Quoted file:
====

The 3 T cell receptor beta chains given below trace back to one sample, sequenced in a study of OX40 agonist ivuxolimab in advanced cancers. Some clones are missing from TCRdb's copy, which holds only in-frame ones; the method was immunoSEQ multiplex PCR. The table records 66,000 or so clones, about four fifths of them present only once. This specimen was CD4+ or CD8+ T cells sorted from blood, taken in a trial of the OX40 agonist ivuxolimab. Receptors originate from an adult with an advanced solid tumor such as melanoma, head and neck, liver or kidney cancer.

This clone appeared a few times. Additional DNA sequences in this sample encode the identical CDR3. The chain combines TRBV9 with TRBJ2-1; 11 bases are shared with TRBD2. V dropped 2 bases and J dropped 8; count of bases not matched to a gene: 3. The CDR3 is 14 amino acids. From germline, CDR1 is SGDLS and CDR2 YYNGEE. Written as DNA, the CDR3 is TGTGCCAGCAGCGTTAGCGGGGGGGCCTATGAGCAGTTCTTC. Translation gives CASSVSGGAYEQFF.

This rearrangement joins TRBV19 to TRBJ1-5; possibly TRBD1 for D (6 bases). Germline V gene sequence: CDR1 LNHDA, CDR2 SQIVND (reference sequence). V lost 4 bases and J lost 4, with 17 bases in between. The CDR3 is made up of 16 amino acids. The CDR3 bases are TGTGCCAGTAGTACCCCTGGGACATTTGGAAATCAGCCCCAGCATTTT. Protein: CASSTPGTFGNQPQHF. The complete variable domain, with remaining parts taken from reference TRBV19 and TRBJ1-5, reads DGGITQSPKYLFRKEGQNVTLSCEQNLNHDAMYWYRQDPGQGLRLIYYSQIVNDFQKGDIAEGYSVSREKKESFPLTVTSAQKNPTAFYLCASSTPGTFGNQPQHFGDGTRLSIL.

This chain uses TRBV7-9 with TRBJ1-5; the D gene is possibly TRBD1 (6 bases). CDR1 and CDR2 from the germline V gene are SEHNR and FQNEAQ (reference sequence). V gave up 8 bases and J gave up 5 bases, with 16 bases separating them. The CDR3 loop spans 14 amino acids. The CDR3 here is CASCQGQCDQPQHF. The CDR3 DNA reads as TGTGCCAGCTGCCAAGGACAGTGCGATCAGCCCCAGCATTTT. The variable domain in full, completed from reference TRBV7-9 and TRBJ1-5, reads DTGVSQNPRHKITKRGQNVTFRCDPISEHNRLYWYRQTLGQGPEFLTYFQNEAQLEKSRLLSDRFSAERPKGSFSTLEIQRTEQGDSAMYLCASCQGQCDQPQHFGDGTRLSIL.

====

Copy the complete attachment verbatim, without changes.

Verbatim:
The 3 T cell receptor beta chains given below trace back to one sample, sequenced in a study of OX40 agonist ivuxolimab in advanced cancers. Some clones are missing from TCRdb's copy, which holds only in-frame ones; the method was immunoSEQ multiplex PCR. The table records 66,000 or so clones, about four fifths of them present only once. This specimen was CD4+ or CD8+ T cells sorted from blood, taken in a trial of the OX40 agonist ivuxolimab. Receptors originate from an adult with an advanced solid tumor such as melanoma, head and neck, liver or kidney cancer.

This clone appeared a few times. Additional DNA sequences in this sample encode the identical CDR3. The chain combines TRBV9 with TRBJ2-1; 11 bases are shared with TRBD2. V dropped 2 bases and J dropped 8; count of bases not matched to a gene: 3. The CDR3 is 14 amino acids. From germline, CDR1 is SGDLS and CDR2 YYNGEE. Written as DNA, the CDR3 is TGTGCCAGCAGCGTTAGCGGGGGGGCCTATGAGCAGTTCTTC. Translation gives CASSVSGGAYEQFF.

This rearrangement joins TRBV19 to TRBJ1-5; possibly TRBD1 for D (6 bases). Germline V gene sequence: CDR1 LNHDA, CDR2 SQIVND (reference sequence). V lost 4 bases and J lost 4, with 17 bases in between. The CDR3 is made up of 16 amino acids. The CDR3 bases are TGTGCCAGTAGTACCCCTGGGACATTTGGAAATCAGCCCCAGCATTTT. Protein: CASSTPGTFGNQPQHF. The complete variable domain, with remaining parts taken from reference TRBV19 and TRBJ1-5, reads DGGITQSPKYLFRKEGQNVTLSCEQNLNHDAMYWYRQDPGQGLRLIYYSQIVNDFQKGDIAEGYSVSREKKESFPLTVTSAQKNPTAFYLCASSTPGTFGNQPQHFGDGTRLSIL.

This chain uses TRBV7-9 with TRBJ1-5; the D gene is possibly TRBD1 (6 bases). CDR1 and CDR2 from the germline V gene are SEHNR and FQNEAQ (reference sequence). V gave up 8 bases and J gave up 5 bases, with 16 bases separating them. The CDR3 loop spans 14 amino acids. The CDR3 here is CASCQGQCDQPQHF. The CDR3 DNA reads as TGTGCCAGCTGCCAAGGACAGTGCGATCAGCCCCAGCATTTT. The variable domain in full, completed from reference TRBV7-9 and TRBJ1-5, reads DTGVSQNPRHKITKRGQNVTFRCDPISEHNRLYWYRQTLGQGPEFLTYFQNEAQLEKSRLLSDRFSAERPKGSFSTLEIQRTEQGDSAMYLCASCQGQCDQPQHFGDGTRLSIL.